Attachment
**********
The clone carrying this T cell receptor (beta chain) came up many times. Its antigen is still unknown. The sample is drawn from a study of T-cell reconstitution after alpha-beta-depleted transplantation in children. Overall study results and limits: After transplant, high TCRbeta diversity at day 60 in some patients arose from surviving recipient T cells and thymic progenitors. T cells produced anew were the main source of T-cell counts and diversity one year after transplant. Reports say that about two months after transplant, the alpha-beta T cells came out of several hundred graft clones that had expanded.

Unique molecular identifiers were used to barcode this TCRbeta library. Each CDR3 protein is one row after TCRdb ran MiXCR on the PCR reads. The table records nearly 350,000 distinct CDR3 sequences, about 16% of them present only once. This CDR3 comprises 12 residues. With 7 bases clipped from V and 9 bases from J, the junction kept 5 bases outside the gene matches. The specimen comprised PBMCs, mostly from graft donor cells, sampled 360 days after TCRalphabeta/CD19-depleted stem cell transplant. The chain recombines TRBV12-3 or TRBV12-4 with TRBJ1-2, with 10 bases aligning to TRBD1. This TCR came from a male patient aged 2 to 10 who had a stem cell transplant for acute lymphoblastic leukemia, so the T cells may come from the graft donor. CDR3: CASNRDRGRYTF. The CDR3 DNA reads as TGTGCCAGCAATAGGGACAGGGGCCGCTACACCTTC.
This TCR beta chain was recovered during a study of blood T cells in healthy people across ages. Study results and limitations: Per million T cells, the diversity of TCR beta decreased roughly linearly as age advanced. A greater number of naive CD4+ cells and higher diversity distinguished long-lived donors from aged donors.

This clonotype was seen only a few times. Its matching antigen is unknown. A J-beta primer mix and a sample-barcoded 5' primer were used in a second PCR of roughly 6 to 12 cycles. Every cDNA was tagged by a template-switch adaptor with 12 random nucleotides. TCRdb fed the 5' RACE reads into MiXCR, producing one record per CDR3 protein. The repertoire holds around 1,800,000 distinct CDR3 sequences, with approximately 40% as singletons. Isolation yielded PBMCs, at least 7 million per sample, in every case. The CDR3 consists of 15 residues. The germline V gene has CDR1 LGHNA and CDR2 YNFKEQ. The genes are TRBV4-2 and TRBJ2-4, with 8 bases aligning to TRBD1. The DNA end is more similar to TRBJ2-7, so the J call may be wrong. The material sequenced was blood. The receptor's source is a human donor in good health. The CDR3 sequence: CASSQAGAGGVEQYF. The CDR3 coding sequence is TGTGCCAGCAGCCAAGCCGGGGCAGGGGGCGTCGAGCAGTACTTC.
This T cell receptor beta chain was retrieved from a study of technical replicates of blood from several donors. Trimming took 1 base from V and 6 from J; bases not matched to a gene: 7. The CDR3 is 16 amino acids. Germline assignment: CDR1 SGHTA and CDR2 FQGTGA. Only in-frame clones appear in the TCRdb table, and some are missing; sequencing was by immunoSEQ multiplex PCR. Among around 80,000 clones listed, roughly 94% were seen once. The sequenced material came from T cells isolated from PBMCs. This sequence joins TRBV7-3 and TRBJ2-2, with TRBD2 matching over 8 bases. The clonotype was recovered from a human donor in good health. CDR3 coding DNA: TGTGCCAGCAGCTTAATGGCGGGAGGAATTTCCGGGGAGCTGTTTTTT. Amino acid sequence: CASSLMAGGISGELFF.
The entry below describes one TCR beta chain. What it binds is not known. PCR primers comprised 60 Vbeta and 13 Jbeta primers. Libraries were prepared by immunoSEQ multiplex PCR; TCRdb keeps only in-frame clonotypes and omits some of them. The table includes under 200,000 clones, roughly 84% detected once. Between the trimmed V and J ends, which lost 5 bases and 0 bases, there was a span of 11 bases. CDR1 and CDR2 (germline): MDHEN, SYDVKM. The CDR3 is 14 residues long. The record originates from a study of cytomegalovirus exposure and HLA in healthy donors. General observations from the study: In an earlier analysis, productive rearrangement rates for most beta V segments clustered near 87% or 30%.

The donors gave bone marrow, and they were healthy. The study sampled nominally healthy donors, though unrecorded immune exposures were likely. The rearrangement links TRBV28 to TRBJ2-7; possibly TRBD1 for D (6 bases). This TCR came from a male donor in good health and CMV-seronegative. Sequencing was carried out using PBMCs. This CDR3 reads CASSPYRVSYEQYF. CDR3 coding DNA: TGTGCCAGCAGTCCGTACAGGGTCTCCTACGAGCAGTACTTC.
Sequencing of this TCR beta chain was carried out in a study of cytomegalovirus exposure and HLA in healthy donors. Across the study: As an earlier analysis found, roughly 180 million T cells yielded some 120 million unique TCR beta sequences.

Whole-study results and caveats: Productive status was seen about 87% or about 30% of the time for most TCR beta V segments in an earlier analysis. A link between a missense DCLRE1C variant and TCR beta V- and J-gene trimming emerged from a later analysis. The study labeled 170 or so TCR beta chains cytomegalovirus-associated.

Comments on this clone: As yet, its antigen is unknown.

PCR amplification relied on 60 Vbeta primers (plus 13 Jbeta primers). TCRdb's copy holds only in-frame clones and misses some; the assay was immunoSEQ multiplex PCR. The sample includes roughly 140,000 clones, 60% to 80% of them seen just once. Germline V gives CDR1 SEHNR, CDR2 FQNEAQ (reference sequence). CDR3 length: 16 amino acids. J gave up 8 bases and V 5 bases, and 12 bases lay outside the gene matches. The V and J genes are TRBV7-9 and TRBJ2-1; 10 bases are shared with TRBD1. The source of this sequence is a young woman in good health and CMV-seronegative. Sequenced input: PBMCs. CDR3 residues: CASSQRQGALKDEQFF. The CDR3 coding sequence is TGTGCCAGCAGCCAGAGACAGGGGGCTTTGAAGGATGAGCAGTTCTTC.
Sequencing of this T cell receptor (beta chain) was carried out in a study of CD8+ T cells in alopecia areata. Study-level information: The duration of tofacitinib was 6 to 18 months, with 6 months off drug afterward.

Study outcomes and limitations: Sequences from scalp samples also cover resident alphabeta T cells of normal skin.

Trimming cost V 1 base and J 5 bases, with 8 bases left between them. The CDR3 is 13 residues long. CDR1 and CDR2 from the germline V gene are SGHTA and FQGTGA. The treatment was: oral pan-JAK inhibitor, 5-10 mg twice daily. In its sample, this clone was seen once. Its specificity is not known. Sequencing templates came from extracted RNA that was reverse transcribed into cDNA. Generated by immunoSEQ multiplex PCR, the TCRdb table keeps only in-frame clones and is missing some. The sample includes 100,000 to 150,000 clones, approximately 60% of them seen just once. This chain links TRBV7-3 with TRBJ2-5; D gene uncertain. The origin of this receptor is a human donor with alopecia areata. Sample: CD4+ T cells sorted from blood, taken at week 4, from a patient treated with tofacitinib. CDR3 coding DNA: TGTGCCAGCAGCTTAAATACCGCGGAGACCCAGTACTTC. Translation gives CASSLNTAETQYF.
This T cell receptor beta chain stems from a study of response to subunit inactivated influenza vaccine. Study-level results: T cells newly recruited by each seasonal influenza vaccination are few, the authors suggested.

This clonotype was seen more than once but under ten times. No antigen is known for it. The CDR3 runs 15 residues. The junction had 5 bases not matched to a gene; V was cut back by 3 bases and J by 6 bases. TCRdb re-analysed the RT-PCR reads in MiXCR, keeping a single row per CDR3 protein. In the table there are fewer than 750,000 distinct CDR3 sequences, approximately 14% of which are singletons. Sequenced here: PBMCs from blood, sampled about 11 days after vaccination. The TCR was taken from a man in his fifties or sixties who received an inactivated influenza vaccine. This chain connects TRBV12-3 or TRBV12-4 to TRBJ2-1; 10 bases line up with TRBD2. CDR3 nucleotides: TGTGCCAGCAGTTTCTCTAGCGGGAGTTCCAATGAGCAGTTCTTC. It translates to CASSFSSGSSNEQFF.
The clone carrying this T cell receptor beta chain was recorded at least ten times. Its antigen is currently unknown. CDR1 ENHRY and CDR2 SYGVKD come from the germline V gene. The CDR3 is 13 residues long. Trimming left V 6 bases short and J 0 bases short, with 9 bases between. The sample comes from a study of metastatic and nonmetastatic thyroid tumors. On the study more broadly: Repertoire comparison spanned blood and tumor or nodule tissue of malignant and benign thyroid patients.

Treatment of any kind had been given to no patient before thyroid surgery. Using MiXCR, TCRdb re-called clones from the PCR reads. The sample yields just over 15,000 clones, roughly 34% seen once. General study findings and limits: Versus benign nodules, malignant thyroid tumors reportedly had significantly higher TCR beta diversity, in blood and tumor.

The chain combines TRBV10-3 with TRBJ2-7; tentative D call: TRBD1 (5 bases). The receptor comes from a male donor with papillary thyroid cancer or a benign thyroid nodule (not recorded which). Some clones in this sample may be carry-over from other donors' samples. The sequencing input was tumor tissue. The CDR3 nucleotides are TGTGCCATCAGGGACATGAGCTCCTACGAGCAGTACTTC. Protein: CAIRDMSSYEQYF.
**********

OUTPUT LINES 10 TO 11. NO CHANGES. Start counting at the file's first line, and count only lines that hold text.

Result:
Comments on this clone: As yet, its antigen is unknown.

PCR amplification relied on 60 Vbeta primers (plus 13 Jbeta primers). TCRdb's copy holds only in-frame clones and misses some; the assay was immunoSEQ multiplex PCR. The sample includes roughly 140,000 clones, 60% to 80% of them seen just once. Germline V gives CDR1 SEHNR, CDR2 FQNEAQ (reference sequence). CDR3 length: 16 amino acids. J gave up 8 bases and V 5 bases, and 12 bases lay outside the gene matches. The V and J genes are TRBV7-9 and TRBJ2-1; 10 bases are shared with TRBD1. The source of this sequence is a young woman in good health and CMV-seronegative. Sequenced input: PBMCs. CDR3 residues: CASSQRQGALKDEQFF. The CDR3 coding sequence is TGTGCCAGCAGCCAGAGACAGGGGGCTTTGAAGGATGAGCAGTTCTTC.